for our father, Thomas Francis Wills, on Memorial Day 2019

a personal narrative

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An excerpt from an interview by Diane Frances Wills of our father Thomas Francis Wills for a seventh-grade assignment about 1971.  I did some editing to correct the date based on historical records and my father’s military records (Michael Stephen Wills).

Thomas enlisted for the navy one day after his 24th birthday, September 25, 1939 and served 6 years and a few weeks until October 7, 1945 having experienced the Battle of the Atlantic (American Defense Medal) and liberation of the Philippines (WWII Victory Medal, American Campaign Medal, Asiatic Pacific Theater, Philippine Liberation Ribbon).  Here is his description of an incident from that time:

Click either photo for a larger view
Thomas Francis Wills, Ocean View Beach, Virginia, 1940

1 Year, 6 months after my enlistment in New York City, March 1941, on the USS Upshur two days out of Boston on its run to Reykjavik, Iceland delivering mail and supplies to the marines stationed to prevent the Germans from establishing a base.  Steaming north we got word there was a gale blowing in our path.  We all became apprehensive.  I asked Bill Rogers, the radioman, about the approaching storm.  “Say, Bill, I see by the weather report we’re heading info some rough weather.  How long do you think it will last?”

“Yeah, according to the latest weather report it is a regular Northeaster and we can expect a couple days of rough winds and high waves, also very cold weather.  We’ll have to secure everything topside so it won’t blow or be washed overboard.  We can also expect very little in the way of normal meals except for maybe coffee and sandwiches.”  On such a small ship the cooks can’t prepare meals in such weather.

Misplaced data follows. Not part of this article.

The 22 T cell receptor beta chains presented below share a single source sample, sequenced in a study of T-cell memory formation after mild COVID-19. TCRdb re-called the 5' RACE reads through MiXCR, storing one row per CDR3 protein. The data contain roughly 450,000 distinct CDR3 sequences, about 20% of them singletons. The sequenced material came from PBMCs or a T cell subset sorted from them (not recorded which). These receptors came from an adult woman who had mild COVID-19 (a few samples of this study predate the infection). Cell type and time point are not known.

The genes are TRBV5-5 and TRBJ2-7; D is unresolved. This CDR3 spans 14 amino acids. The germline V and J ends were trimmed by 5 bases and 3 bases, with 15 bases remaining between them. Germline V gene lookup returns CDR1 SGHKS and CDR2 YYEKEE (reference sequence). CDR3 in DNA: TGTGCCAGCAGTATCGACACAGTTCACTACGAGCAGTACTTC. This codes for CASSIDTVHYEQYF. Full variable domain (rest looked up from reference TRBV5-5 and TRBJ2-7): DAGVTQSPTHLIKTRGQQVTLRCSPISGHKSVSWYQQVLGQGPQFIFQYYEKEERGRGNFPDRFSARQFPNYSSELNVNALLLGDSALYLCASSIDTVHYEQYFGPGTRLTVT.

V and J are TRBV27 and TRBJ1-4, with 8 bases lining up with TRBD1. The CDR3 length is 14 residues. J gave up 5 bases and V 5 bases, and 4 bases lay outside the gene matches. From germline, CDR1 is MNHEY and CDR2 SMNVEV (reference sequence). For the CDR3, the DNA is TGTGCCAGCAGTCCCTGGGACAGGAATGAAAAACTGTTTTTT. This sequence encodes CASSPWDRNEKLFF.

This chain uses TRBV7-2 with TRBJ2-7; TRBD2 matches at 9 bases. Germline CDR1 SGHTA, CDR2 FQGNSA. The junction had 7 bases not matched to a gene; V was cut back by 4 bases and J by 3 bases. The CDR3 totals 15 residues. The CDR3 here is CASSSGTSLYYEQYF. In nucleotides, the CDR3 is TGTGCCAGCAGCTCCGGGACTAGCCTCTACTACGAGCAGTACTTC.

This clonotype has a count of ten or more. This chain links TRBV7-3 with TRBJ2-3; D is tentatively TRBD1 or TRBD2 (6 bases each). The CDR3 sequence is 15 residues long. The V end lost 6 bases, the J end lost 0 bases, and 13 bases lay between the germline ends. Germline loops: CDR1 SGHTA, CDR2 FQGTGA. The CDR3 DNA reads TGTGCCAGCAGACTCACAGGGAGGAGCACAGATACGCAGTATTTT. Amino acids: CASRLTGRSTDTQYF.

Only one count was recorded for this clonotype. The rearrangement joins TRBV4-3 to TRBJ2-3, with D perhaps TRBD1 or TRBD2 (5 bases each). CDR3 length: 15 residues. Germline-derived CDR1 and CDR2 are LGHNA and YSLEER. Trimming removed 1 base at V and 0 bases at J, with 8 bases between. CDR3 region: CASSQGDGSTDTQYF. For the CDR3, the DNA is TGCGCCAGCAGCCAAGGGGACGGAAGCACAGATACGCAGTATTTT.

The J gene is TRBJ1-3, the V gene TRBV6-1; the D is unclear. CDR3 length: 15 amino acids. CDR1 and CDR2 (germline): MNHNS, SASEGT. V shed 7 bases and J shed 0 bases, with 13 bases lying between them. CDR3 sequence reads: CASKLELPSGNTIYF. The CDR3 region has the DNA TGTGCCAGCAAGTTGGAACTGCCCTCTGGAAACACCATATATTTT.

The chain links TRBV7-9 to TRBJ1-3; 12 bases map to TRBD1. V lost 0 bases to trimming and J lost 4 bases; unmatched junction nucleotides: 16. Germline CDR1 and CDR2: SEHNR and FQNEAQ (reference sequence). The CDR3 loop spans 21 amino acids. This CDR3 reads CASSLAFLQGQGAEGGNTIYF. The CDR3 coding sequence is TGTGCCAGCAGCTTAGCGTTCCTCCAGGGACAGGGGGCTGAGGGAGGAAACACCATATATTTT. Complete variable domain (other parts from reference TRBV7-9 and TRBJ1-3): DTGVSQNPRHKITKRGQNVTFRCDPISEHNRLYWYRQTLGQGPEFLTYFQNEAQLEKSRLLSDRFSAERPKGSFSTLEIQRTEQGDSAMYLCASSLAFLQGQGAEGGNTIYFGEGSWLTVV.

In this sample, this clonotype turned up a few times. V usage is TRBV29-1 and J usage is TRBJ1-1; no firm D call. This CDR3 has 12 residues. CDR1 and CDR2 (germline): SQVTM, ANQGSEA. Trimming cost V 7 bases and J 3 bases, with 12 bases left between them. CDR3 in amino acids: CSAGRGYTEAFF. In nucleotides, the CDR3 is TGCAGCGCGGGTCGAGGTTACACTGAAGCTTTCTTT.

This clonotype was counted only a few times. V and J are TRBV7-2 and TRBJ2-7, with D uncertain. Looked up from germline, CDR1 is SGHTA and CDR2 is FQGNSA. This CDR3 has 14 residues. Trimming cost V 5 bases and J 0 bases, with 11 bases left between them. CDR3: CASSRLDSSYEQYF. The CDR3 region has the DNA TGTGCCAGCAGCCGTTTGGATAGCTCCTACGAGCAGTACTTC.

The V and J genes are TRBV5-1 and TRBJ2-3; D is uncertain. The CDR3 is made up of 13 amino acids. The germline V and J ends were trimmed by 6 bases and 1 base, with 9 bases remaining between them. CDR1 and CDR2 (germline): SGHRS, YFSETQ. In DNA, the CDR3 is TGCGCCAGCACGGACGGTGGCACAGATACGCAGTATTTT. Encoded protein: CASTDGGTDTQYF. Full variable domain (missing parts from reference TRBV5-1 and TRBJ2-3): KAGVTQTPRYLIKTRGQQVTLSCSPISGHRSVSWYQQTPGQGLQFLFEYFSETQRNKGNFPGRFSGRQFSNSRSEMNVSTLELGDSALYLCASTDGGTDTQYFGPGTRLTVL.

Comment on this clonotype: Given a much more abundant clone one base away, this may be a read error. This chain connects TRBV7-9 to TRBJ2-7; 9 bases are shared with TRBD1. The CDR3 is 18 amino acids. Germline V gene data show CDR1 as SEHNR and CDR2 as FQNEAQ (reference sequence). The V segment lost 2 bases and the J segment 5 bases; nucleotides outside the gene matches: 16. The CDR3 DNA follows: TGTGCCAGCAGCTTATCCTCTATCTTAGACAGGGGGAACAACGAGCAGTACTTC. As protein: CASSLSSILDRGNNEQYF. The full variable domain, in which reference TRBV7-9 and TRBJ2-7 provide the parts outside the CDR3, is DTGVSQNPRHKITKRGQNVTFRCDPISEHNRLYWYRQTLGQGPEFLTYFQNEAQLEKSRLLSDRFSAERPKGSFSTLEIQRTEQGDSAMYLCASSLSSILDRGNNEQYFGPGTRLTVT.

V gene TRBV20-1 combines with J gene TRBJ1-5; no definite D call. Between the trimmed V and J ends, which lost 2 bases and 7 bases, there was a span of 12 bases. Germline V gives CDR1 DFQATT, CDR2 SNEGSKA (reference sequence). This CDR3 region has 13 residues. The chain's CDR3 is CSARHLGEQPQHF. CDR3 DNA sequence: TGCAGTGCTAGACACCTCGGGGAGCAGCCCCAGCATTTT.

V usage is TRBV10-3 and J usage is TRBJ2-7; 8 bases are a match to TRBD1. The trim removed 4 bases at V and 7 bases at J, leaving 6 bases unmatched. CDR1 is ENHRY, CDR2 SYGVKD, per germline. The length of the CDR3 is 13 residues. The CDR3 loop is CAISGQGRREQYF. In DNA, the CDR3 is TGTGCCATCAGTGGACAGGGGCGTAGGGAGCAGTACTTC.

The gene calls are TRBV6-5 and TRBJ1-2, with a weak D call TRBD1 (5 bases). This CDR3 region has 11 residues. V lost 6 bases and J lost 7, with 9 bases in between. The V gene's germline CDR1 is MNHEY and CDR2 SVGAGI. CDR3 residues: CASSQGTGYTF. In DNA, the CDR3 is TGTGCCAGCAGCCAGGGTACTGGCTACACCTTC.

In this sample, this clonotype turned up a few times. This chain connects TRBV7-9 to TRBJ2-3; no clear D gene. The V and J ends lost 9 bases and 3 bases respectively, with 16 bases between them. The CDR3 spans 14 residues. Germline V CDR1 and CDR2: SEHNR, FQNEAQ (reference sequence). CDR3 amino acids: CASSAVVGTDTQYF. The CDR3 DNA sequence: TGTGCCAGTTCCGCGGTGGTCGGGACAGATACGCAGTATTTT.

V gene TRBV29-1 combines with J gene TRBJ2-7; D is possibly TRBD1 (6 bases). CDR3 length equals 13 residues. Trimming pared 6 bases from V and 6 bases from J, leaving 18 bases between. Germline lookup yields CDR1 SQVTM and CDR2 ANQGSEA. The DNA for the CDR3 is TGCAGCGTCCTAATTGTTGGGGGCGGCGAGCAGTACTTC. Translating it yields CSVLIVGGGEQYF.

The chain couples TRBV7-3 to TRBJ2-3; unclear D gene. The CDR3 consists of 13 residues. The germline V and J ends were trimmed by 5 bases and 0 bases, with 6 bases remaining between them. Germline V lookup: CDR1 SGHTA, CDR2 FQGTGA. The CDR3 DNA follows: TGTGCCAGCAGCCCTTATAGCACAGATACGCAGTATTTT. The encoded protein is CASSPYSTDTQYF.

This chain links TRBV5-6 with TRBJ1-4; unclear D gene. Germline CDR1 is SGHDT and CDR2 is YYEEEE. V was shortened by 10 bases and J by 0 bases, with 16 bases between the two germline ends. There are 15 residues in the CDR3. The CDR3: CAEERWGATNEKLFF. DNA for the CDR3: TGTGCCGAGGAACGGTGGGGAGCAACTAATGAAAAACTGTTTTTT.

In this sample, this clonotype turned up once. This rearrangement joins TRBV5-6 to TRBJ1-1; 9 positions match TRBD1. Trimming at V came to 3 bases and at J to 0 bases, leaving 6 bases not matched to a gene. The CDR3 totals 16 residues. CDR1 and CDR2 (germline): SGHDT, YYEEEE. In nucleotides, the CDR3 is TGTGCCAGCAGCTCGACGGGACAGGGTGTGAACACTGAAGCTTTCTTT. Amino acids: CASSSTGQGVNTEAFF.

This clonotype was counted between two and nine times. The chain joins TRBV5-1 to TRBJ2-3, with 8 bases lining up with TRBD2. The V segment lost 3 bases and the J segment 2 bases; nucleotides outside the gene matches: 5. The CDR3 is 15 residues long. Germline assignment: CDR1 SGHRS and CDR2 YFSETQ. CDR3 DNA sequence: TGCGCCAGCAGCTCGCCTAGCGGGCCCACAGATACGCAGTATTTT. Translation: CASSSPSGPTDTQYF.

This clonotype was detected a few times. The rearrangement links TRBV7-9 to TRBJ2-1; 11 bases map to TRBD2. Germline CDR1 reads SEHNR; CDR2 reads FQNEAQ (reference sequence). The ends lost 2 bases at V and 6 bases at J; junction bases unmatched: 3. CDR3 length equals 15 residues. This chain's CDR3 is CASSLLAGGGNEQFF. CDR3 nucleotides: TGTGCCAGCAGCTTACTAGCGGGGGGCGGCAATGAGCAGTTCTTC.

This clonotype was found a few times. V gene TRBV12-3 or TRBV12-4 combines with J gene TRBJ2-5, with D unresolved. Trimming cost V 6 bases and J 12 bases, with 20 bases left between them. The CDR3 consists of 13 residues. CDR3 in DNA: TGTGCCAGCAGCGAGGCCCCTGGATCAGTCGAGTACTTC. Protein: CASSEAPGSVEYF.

USS Upshur, 1940, the ten-man crew, including Thomas Wills, is on the bow

As we approached the storm zone the sea got rough and the wind started blowing.  Soon we were well into a horrible storm.  The sky got dark and gloomy, full of dark bold clouds.  The ocean rough, choppy and black.  The rain started coming down sharp and harsh, cold and icy.  The rain cut through your body like piercing arrows, it chilled your bones.

Sometimes I thought the ship was going to sink, the waves and the wind were so strong.  The bow would go bluntly into the water.  The ship listed sideways, seeming to almost rolling over.  The waves carried our ship up, then go out from underneath sending us crashing down.  This happened over and over, endlessly.  

 I was on duty in the radio shack and had to walk the whole length of the ship from my sleeping quarters.  Many times, I almost went overboard, the wind was so strong.  I could lay on my stomach but it did not help because I could still slide through the railings.  I would freeze to death in five minutes in that water.  I hope I never had to go through that again, seems like yesterday.  All we had to wear was a sailor suit, not too warm.  I’d just get all soaked. 

My shipmates and I, a five-foot eight-inch boy of 25 with dark brown hair, had to be calm and keep doing our normal scheduled duties, because we learned you can’t get panicky or else you will put your whole ship out of order.

 The storm went on until the end of night.  I thought the storm would never end.  It felt as if it lasted a week.  At that time no other ships sailed with us, so there was no possibility of help.  Nobody fell over the side or was drowned.

After that, a German U-Boat launched a torpedo at us and missed.  We searched, tried to sink them without success. 

Copyright 2019 All Rights Reserved Michael Stephen Wills